The front and back of the home face northwest and northeast. They open to flat green laws. Each is highlighted by a long, narrow porch. Each porch showcases five wooden steps which descend to a lawn adorned with oval flower beds.
The lawn fades into forests topped off with views of the Blue Ridge Mountains.
There are flourishes attached to the home’s red brick structure adorned with white trim.
Three white columns support Monticello’s understated three-story-high rotunda, the first dome to be placed on an American home.
The front porch of Monticello features two very unique items.
One is the clock with only an hour hand.
The second is the Weather Vane on top of Monticello.
The weather vane is attached to a dial on the ceiling of the porch, making it easy for residence and guests inside the home to see the direction of the wind without stepping outside.
Thomas Jefferson’s Monticello Where Jefferson Died
190 years ago, in his bedroom in Monticello, on the fiftieth anniversary of the signing of the Declaration of Independence, our countries third President, author of the Declaration of Independence, spoke his last words, “Is it the Fourth yet?”
John Adams, second President of the United States, Jefferson’s political adversary and friend died the same day. His last words: “Jefferson still lives.”
It was hearing these last words of two great men, that gave me cause to think. Most of us are hoping to live to see another birthday; however, these two men hoped to die on the birthday of the country they shaped.
Wandering the trails and seeing the views from Monticello inspires me. From every direction, there is a beauty. There is greatness–rivers that run to the ocean, mountains that lead North to South.
Monticello is what Jefferson himself called an “essay in architecture.” He built it, tore it down, changed it, and perhaps died without it be completed.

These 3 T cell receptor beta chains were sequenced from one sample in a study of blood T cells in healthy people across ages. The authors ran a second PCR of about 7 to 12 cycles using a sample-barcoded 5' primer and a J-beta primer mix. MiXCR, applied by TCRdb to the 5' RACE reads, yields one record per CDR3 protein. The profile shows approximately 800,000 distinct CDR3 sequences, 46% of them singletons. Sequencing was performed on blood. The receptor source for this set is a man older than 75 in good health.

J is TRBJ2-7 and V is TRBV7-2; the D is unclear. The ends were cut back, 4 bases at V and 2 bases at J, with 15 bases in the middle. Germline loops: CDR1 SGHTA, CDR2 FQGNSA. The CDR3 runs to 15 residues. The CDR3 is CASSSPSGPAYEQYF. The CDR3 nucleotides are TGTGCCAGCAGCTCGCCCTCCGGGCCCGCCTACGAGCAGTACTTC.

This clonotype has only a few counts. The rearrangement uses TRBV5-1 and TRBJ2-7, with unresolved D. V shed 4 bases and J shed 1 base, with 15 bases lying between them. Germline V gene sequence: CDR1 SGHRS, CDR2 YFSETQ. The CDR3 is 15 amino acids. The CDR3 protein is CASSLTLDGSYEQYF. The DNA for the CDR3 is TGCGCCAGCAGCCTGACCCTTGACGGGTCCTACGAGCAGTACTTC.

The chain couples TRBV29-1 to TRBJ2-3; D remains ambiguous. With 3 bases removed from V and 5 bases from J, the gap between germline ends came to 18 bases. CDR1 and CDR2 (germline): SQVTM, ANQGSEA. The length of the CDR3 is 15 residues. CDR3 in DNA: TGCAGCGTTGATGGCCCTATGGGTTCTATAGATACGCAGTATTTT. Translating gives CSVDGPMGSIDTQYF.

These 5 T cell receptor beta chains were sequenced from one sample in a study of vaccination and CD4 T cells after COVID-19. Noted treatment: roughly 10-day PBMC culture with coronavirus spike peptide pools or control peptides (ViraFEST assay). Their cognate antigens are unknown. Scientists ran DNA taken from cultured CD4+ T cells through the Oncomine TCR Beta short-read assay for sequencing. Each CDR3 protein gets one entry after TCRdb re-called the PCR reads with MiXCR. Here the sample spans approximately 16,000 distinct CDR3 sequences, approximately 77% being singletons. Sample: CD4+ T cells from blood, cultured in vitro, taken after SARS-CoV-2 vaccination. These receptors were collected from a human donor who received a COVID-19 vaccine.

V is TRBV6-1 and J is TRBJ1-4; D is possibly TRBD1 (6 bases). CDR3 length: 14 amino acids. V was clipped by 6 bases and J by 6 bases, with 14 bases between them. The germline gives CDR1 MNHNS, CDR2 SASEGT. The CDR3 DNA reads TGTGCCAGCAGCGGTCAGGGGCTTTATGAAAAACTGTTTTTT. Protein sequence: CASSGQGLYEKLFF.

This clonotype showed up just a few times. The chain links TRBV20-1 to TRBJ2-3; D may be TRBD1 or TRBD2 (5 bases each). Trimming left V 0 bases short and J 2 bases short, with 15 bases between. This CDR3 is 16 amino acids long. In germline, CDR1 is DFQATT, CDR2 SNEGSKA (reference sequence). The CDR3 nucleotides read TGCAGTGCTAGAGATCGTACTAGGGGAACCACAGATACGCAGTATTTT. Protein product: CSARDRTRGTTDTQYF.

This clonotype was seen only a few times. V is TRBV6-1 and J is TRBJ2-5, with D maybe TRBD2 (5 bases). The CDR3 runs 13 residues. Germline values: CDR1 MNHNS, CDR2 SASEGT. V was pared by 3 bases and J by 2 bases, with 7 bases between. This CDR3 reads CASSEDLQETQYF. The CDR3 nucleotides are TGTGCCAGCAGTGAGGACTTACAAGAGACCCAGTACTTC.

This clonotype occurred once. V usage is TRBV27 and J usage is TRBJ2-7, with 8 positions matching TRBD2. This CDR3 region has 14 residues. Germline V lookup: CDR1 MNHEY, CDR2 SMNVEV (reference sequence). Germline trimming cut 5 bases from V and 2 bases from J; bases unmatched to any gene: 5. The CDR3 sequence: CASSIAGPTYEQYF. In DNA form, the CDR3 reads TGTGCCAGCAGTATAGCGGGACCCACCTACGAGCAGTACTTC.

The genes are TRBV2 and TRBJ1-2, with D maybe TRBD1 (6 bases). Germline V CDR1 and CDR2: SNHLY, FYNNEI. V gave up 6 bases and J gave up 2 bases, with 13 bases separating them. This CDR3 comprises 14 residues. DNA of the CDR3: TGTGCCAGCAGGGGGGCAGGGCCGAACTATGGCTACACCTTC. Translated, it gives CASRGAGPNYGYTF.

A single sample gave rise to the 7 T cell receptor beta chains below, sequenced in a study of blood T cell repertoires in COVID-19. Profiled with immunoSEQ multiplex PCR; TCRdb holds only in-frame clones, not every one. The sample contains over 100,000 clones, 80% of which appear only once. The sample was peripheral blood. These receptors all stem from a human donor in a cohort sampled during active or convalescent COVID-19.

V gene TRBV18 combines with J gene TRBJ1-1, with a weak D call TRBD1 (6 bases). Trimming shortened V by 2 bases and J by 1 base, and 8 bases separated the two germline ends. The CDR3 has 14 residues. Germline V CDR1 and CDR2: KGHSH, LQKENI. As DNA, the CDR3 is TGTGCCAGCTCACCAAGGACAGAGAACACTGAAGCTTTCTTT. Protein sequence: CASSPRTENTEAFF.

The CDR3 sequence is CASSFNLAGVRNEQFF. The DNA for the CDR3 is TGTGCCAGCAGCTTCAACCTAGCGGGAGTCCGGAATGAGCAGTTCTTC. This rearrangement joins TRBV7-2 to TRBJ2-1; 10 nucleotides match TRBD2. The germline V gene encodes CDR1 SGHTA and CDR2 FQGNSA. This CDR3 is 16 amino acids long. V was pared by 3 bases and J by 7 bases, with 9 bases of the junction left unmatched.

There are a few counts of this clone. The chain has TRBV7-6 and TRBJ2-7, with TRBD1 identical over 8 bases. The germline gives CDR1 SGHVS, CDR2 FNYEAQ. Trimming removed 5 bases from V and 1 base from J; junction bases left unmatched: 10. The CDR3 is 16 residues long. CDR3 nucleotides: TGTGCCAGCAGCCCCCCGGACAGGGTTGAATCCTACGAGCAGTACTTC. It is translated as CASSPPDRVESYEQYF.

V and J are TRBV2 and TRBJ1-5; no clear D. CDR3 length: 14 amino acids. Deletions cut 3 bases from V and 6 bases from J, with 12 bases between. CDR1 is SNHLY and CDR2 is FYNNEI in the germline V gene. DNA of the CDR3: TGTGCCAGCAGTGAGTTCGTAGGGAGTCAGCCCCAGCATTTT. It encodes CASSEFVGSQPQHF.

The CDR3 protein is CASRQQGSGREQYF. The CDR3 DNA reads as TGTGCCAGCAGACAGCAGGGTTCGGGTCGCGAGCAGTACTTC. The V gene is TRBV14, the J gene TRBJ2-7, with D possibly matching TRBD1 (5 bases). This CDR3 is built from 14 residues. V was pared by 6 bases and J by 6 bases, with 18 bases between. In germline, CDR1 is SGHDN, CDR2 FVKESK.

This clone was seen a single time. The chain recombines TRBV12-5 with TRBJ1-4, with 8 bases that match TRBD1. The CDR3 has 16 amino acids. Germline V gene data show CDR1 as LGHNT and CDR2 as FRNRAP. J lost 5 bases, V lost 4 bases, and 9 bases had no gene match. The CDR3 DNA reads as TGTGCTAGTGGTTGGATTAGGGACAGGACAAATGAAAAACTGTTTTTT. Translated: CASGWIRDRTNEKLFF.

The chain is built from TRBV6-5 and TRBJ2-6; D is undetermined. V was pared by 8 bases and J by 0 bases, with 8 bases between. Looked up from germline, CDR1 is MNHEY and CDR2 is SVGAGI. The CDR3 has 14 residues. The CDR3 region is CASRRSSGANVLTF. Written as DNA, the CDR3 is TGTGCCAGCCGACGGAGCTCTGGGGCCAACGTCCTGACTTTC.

Thomas Jefferson’s Monticello and the Levy Family
About ten years after the former President’s death in 1826, Uriah P. Levy purchased Jefferson’s run down estate, that was almost in ruin. He began a long and costly program of renovation and restoration, including the purchase of an additional 2,500 acres adjoining the historic property.
After Levy’s death in 1862, his will directed that Monticello – the house and property – be left “to the people of the United States.”
The government declined the offer.
My Thoughts on Thomas Jefferson’s Monticello
One of our country’s forefathers followed his dreams so passionately. He died in debt. His children sold Monticello, his life’s work. The United States didn’t want it when it was left in Levy’s will. It took decades after his death for him to perhaps be realized for the sacrifices he made in shaping our country.
Monticello is the good and the bad.
It is the past and the future.
It is the old and the new.
It is a reminder to dream, to work hard, life full, remember the sacrifices and strive always to be happy.
“I am as happy no where else and in no other society,and all my wishes end, where I hope my days will end, at Monticello. Too many scenes of happiness mingle themselves with all the recollections of my native woods and fields, to suffer them to be supplanted in my affection by any other.” -Thomas Jefferson
I had to climb the hill to realize it.
Perhaps, the iconic house on the “little hill,” in the center of the state of Virginia is the story of a life well-lived, the man who penned our Declaration of Independence from a country that denied us all that Monticello represents.
On that “Little Hill” I stood in a place where history has been recorded, where tragedy has happened, mistakes have been made, freedom won.
I was inspired and my feelings conflicted.
With one last view of the rolling hills where they tree lines meet the sky, I head down the “little hill” known as Monticello, and I no sooner reach the bottom and want to return.